Around this time last year I met with Joseph Whitehead, Jeremy Couch and Evan Sandy of Florence for the first time. They had just taken a break from former band, Strange Waves, together in order to work on a new project; recording an album under their new moniker, Oribi. The result was 2017’s “Time and Mind.” T&M had a laid back, semi-psychedelic sound and was an impressive debut record.
Just one year and some months later, Oribi’s sophomore album, Void dropped this past month on November 16. A release show for the record was held the same day at downtown Florence’s beloved venue 116 East Mobile (which announced it will be closing at the end of the year). A packed crowd came out for Oribi’s final show at 116, matching Whitehead’s energy and engaging with the band enthusiastically throughout the duration of the set.
As proven by the reception from the audience that night, Void has an undeniable energy, plainly nodding towards — and poking fun at — the cliches they refuse to fall into, while also getting philosophically contemplative on other tracks. Throughout the record, frontman Whitehead’s signature sardonic lyrics serve playful eye rolls rather than throwing punches, while ensuring his message is still crystal clear. The music itself is more alternative rock than indie this time around, as two new members amp up the sound from intimate acoustic to all out rock.
For live performances of “Void,” Luke Wright (alternate lead) and Chess Swinea (bass) have been added to the band in addition to veterans Sandy (drums), Whitehead (vocalist/bass/ guitar) and Couch (lead guitarist). This expansion allows more room for Whitehead to orbit around inside, giving him freedom to pull back or get louder depending on the moment.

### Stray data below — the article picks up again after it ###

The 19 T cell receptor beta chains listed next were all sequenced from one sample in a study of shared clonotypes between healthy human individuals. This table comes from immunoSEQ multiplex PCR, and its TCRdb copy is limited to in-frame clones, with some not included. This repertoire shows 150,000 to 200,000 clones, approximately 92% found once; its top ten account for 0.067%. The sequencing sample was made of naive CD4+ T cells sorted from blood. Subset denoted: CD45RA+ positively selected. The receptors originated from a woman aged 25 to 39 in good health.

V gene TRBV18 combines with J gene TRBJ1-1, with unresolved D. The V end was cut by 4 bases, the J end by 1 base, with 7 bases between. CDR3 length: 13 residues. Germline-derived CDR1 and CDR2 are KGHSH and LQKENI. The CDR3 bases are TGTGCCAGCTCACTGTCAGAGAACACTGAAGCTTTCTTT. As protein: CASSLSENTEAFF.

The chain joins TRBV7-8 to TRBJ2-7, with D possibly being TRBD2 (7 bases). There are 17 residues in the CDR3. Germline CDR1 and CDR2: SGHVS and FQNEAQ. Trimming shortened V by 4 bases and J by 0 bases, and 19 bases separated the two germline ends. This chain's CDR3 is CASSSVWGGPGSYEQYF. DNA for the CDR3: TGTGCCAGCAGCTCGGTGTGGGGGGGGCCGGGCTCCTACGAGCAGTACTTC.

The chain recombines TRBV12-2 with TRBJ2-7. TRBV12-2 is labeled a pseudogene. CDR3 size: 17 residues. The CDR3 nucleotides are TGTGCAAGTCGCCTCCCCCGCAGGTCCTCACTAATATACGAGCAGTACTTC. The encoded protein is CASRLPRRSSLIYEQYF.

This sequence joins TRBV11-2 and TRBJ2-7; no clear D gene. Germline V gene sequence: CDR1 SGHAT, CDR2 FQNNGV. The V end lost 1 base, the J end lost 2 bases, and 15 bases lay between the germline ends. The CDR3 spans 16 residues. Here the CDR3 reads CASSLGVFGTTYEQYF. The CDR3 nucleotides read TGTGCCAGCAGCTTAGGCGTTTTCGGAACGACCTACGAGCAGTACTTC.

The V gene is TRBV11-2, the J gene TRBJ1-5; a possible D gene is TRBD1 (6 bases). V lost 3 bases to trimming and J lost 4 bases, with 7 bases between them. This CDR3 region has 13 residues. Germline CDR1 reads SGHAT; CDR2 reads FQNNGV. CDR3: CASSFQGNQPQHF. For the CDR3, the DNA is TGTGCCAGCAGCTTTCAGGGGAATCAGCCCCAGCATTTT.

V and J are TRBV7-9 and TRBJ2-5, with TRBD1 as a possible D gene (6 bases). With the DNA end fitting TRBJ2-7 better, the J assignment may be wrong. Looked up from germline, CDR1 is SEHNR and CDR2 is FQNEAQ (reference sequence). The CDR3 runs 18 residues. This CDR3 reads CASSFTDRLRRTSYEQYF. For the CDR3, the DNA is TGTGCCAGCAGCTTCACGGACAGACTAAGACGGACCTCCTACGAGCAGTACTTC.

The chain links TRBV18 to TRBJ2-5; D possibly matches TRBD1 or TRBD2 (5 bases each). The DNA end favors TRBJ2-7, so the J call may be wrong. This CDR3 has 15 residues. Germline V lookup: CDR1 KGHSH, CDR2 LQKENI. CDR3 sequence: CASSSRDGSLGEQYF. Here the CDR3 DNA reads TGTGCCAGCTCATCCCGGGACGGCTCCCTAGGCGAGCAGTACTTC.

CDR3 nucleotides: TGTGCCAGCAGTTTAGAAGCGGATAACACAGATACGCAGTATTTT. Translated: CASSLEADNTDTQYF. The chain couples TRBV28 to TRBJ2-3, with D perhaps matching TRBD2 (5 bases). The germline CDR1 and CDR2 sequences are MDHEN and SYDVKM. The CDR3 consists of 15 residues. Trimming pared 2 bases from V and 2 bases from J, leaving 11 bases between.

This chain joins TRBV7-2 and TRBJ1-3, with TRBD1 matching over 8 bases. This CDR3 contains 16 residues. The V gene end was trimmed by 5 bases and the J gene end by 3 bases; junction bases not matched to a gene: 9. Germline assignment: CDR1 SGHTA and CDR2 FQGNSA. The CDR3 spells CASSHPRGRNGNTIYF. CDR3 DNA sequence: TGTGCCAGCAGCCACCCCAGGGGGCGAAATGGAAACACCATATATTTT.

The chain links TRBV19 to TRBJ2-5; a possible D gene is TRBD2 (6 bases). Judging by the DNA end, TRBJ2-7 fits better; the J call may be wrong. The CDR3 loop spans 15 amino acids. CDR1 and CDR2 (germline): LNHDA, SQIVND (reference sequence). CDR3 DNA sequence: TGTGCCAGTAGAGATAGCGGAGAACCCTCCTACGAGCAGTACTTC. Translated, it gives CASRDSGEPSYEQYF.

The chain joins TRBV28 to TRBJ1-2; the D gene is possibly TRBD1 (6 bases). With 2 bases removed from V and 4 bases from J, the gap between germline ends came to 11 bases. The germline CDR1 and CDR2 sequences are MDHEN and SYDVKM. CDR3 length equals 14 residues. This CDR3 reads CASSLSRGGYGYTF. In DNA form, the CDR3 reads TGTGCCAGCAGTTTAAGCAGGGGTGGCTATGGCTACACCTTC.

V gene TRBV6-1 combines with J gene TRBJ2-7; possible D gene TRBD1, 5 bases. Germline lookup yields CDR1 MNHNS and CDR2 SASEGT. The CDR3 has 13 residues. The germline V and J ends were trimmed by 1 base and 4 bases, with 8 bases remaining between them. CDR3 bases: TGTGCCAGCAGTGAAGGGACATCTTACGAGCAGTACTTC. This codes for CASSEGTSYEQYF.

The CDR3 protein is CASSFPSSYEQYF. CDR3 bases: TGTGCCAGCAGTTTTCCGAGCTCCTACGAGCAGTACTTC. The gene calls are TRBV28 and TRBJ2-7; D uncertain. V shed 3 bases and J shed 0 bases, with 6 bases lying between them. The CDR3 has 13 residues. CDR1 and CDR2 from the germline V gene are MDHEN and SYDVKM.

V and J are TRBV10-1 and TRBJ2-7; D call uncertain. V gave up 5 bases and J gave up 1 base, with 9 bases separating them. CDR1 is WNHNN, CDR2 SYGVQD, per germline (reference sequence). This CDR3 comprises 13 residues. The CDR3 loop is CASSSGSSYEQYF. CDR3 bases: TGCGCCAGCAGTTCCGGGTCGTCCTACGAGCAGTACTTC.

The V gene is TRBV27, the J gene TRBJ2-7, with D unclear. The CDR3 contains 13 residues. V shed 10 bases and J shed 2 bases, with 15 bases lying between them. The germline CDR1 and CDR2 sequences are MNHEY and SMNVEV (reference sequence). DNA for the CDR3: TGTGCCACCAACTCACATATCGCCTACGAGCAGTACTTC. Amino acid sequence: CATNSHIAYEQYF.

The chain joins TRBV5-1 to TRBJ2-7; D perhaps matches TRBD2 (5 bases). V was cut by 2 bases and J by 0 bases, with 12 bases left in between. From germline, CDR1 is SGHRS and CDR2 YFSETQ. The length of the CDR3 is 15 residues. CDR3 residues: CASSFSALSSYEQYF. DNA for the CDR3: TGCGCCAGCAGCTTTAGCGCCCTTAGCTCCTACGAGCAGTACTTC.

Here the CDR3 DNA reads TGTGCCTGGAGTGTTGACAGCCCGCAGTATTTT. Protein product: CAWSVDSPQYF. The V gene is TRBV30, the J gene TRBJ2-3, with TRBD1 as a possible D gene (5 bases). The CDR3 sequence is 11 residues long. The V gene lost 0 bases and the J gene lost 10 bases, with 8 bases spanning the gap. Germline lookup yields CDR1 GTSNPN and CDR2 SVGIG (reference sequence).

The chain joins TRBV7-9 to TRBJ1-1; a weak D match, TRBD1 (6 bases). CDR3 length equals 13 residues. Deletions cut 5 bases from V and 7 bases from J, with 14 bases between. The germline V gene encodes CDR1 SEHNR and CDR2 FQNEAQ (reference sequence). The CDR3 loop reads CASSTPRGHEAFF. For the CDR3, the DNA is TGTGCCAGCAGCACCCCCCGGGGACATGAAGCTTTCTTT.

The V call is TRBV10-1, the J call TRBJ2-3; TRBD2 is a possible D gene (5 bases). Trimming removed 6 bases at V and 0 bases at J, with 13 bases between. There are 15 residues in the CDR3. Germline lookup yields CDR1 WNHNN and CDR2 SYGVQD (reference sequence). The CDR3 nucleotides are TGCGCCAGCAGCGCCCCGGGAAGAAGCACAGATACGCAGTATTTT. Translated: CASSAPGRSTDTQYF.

Thanks to tracks like “Alabama Dreaming” and “Chicken Liver,” Oribi’s take on a Southern rock song comes off as both parody and anthem, but only for those who are in on the joke. At this juncture in time it’s necessary to hear a “Southern” band critique and challenge the South, especially in the blunt fashion Whitehead does (reminiscent of Mike Cooley of the Drive-By Truckers).
“I like to write whatever I feel in the moment and try not to adhere to one particular sound,” Whitehead said. “I approach each song with a different mindset and really try to mix in what I am trying to portray with the soundscapes or styles. The genre or sound of the song is simply the setting in which the story of the song takes place.
“These environments are definitely complimented by Jeremy, Evan and Luke’s input, and the songs would not be what they are without the guys. Even though the songs are very much a product of me, by the end they become something much more than my initial vision.”
To listen to Void, go to Spotify, Apple Music, iTunes or wherever you stream music.